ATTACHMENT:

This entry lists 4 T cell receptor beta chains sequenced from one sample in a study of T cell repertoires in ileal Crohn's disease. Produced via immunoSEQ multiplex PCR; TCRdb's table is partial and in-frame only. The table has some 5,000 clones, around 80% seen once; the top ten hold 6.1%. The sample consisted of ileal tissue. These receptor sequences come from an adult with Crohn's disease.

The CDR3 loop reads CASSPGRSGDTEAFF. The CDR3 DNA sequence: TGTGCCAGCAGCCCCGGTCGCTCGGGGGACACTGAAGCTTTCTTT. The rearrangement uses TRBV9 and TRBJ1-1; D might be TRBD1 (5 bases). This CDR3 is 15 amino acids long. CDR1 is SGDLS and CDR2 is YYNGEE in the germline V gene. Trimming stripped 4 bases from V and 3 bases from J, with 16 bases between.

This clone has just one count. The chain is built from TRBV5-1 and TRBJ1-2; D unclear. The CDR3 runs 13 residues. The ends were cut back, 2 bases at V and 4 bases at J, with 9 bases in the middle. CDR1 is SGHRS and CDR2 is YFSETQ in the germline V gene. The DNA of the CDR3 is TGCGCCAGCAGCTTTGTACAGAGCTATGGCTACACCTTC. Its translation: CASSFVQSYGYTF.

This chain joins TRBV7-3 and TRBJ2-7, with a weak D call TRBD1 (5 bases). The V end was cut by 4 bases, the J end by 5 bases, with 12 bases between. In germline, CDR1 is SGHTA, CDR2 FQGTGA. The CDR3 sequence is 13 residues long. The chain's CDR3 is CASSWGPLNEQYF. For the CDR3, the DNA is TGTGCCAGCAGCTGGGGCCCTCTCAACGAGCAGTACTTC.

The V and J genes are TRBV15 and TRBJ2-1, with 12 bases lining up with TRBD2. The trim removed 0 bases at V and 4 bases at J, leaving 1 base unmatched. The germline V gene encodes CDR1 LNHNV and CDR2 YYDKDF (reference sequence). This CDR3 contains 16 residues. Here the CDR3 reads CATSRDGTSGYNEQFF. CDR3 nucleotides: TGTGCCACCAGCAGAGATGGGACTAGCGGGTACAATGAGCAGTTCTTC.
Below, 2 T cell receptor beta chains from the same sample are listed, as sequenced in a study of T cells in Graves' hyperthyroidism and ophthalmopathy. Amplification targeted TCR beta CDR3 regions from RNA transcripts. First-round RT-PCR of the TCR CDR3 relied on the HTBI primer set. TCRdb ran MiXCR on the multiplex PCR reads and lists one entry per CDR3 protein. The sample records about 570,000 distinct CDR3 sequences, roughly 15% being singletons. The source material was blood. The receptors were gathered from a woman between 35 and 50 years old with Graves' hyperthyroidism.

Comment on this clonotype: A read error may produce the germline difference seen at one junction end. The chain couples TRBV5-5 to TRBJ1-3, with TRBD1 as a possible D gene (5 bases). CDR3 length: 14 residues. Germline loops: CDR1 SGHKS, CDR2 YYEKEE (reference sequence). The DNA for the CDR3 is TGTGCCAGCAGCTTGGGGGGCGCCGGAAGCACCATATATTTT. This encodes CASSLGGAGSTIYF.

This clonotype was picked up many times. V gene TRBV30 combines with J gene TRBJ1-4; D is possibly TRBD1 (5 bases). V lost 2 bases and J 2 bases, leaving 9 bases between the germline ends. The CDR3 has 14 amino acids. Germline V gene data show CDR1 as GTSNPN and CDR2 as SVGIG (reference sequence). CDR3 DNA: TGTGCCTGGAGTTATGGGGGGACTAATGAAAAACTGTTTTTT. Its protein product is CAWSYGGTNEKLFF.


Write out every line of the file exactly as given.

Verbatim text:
This entry lists 4 T cell receptor beta chains sequenced from one sample in a study of T cell repertoires in ileal Crohn's disease. Produced via immunoSEQ multiplex PCR; TCRdb's table is partial and in-frame only. The table has some 5,000 clones, around 80% seen once; the top ten hold 6.1%. The sample consisted of ileal tissue. These receptor sequences come from an adult with Crohn's disease.

The CDR3 loop reads CASSPGRSGDTEAFF. The CDR3 DNA sequence: TGTGCCAGCAGCCCCGGTCGCTCGGGGGACACTGAAGCTTTCTTT. The rearrangement uses TRBV9 and TRBJ1-1; D might be TRBD1 (5 bases). This CDR3 is 15 amino acids long. CDR1 is SGDLS and CDR2 is YYNGEE in the germline V gene. Trimming stripped 4 bases from V and 3 bases from J, with 16 bases between.

This clone has just one count. The chain is built from TRBV5-1 and TRBJ1-2; D unclear. The CDR3 runs 13 residues. The ends were cut back, 2 bases at V and 4 bases at J, with 9 bases in the middle. CDR1 is SGHRS and CDR2 is YFSETQ in the germline V gene. The DNA of the CDR3 is TGCGCCAGCAGCTTTGTACAGAGCTATGGCTACACCTTC. Its translation: CASSFVQSYGYTF.

This chain joins TRBV7-3 and TRBJ2-7, with a weak D call TRBD1 (5 bases). The V end was cut by 4 bases, the J end by 5 bases, with 12 bases between. In germline, CDR1 is SGHTA, CDR2 FQGTGA. The CDR3 sequence is 13 residues long. The chain's CDR3 is CASSWGPLNEQYF. For the CDR3, the DNA is TGTGCCAGCAGCTGGGGCCCTCTCAACGAGCAGTACTTC.

The V and J genes are TRBV15 and TRBJ2-1, with 12 bases lining up with TRBD2. The trim removed 0 bases at V and 4 bases at J, leaving 1 base unmatched. The germline V gene encodes CDR1 LNHNV and CDR2 YYDKDF (reference sequence). This CDR3 contains 16 residues. Here the CDR3 reads CATSRDGTSGYNEQFF. CDR3 nucleotides: TGTGCCACCAGCAGAGATGGGACTAGCGGGTACAATGAGCAGTTCTTC.
Below, 2 T cell receptor beta chains from the same sample are listed, as sequenced in a study of T cells in Graves' hyperthyroidism and ophthalmopathy. Amplification targeted TCR beta CDR3 regions from RNA transcripts. First-round RT-PCR of the TCR CDR3 relied on the HTBI primer set. TCRdb ran MiXCR on the multiplex PCR reads and lists one entry per CDR3 protein. The sample records about 570,000 distinct CDR3 sequences, roughly 15% being singletons. The source material was blood. The receptors were gathered from a woman between 35 and 50 years old with Graves' hyperthyroidism.

Comment on this clonotype: A read error may produce the germline difference seen at one junction end. The chain couples TRBV5-5 to TRBJ1-3, with TRBD1 as a possible D gene (5 bases). CDR3 length: 14 residues. Germline loops: CDR1 SGHKS, CDR2 YYEKEE (reference sequence). The DNA for the CDR3 is TGTGCCAGCAGCTTGGGGGGCGCCGGAAGCACCATATATTTT. This encodes CASSLGGAGSTIYF.

This clonotype was picked up many times. V gene TRBV30 combines with J gene TRBJ1-4; D is possibly TRBD1 (5 bases). V lost 2 bases and J 2 bases, leaving 9 bases between the germline ends. The CDR3 has 14 amino acids. Germline V gene data show CDR1 as GTSNPN and CDR2 as SVGIG (reference sequence). CDR3 DNA: TGTGCCTGGAGTTATGGGGGGACTAATGAAAAACTGTTTTTT. Its protein product is CAWSYGGTNEKLFF.